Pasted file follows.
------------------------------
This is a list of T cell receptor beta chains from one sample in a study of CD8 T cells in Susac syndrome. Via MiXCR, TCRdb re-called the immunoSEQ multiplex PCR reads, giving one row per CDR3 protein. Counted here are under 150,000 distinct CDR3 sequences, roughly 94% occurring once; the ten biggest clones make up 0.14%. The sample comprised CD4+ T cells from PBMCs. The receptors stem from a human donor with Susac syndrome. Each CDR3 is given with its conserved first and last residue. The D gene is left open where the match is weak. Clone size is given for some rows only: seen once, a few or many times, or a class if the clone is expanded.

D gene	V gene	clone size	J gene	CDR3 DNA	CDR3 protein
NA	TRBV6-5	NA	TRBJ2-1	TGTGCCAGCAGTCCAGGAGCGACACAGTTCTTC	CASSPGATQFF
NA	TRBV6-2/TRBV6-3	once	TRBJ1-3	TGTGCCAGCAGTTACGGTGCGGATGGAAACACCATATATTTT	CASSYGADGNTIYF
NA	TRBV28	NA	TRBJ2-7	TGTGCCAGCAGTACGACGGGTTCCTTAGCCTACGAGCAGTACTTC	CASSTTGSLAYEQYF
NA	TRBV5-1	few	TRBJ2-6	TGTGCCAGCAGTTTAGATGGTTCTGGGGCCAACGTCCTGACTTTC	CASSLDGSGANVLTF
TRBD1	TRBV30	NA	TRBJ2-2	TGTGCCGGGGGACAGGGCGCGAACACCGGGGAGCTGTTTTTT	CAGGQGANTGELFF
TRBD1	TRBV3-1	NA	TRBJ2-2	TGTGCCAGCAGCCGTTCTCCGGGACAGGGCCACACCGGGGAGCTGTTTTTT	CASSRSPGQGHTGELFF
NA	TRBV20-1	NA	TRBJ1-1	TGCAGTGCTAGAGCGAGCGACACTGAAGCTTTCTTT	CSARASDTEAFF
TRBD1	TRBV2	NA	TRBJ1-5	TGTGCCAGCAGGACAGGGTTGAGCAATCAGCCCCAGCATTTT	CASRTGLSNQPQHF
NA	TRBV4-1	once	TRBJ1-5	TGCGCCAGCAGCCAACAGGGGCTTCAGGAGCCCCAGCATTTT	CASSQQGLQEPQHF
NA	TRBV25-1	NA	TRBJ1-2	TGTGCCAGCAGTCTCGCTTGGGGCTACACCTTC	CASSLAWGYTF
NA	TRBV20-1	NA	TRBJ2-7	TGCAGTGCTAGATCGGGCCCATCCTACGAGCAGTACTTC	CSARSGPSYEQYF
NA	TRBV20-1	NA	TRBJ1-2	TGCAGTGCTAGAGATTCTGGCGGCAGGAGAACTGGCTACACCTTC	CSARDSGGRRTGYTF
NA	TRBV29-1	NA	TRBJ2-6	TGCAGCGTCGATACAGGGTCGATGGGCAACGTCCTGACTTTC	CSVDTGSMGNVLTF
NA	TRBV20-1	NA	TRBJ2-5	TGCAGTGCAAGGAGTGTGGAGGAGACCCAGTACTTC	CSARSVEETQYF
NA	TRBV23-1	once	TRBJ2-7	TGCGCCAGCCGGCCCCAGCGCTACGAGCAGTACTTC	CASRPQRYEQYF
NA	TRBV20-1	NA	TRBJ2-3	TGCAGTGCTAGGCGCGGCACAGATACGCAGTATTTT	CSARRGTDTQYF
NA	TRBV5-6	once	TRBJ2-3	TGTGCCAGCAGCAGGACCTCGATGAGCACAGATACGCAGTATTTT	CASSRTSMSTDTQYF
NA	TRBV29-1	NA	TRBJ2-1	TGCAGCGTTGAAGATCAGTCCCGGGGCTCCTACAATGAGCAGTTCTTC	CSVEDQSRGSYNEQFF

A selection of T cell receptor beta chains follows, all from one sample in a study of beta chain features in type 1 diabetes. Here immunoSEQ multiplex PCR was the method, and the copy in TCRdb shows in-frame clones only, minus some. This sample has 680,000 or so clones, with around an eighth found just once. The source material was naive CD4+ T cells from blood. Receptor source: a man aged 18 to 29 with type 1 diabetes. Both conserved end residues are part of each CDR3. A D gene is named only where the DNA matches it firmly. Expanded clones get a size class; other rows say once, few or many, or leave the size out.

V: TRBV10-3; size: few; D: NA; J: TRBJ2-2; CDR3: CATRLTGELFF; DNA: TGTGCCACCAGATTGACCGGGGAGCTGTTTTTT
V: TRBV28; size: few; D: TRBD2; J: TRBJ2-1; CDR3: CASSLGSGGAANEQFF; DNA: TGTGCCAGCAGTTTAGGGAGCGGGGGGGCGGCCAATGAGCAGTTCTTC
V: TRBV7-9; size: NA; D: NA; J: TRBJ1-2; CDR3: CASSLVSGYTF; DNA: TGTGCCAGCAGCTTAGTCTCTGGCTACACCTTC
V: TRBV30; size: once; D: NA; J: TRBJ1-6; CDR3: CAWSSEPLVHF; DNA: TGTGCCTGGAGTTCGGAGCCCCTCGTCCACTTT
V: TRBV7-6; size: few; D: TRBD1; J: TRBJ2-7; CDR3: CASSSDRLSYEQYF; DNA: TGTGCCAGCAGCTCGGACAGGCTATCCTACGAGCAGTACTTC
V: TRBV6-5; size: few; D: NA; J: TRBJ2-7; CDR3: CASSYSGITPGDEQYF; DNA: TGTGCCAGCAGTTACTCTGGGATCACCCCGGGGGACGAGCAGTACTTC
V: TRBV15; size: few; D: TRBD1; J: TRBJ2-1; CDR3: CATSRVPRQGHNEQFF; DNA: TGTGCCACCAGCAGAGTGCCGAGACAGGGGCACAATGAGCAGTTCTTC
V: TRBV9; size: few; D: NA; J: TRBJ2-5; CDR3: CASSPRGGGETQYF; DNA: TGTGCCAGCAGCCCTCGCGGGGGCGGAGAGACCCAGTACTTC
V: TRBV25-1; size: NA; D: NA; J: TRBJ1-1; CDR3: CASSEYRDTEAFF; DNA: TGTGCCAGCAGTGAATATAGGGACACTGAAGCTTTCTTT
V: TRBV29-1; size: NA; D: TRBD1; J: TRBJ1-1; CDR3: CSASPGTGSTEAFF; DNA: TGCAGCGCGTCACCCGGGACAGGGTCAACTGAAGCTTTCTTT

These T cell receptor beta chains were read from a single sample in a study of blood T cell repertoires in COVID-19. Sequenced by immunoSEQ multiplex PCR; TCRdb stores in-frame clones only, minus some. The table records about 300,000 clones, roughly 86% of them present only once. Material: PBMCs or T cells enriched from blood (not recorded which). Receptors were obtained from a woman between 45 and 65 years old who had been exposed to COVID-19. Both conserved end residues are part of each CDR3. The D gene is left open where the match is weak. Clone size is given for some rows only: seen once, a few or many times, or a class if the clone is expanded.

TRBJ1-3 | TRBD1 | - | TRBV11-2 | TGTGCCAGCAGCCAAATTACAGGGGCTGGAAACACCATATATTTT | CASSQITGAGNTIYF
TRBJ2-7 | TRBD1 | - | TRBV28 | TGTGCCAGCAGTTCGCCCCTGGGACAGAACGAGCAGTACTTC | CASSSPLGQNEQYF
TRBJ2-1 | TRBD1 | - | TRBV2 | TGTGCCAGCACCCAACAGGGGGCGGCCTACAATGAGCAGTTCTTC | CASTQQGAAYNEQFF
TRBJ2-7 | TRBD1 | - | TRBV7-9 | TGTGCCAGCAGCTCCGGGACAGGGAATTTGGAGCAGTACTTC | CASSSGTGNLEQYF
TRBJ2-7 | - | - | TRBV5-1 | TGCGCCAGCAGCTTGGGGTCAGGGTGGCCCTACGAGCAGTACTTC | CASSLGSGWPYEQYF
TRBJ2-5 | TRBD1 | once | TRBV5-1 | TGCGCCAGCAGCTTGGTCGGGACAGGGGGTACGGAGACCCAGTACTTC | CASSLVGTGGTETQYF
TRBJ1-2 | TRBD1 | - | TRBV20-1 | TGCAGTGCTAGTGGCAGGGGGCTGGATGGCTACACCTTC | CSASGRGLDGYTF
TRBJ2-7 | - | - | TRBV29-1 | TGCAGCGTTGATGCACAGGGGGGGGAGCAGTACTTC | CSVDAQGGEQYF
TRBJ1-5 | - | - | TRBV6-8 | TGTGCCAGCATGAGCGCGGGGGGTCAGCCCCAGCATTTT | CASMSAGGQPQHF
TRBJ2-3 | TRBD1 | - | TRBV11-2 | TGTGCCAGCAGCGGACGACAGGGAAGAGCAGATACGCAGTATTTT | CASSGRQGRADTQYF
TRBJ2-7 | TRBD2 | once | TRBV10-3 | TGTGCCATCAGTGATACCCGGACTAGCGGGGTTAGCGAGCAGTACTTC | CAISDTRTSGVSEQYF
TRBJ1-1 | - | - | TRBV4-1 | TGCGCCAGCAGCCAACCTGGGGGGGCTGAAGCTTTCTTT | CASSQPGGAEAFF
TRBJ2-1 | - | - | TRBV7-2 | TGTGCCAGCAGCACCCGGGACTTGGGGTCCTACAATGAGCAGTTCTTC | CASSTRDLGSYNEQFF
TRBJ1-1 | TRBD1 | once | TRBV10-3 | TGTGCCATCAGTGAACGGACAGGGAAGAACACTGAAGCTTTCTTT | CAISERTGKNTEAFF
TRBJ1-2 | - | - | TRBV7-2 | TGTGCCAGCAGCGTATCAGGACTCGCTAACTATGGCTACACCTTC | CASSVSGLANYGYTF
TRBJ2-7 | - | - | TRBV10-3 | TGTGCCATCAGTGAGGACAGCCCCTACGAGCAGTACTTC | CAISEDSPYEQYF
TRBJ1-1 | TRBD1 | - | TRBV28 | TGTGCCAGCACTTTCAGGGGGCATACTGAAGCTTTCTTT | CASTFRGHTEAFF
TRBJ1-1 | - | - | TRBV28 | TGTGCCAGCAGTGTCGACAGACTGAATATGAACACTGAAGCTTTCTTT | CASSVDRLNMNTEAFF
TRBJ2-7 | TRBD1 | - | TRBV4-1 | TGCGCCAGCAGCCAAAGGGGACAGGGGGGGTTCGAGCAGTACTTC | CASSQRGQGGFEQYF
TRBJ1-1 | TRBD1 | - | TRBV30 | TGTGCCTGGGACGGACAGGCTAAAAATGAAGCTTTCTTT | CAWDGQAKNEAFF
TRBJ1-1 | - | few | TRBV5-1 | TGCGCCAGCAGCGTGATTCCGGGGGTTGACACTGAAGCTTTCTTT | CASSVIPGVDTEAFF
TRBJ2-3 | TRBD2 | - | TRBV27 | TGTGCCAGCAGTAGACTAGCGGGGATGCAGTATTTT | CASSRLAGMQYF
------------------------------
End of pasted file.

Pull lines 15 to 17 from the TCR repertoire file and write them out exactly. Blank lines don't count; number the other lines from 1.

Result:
NA	TRBV29-1	NA	TRBJ2-6	TGCAGCGTCGATACAGGGTCGATGGGCAACGTCCTGACTTTC	CSVDTGSMGNVLTF
NA	TRBV20-1	NA	TRBJ2-5	TGCAGTGCAAGGAGTGTGGAGGAGACCCAGTACTTC	CSARSVEETQYF
NA	TRBV23-1	once	TRBJ2-7	TGCGCCAGCCGGCCCCAGCGCTACGAGCAGTACTTC	CASRPQRYEQYF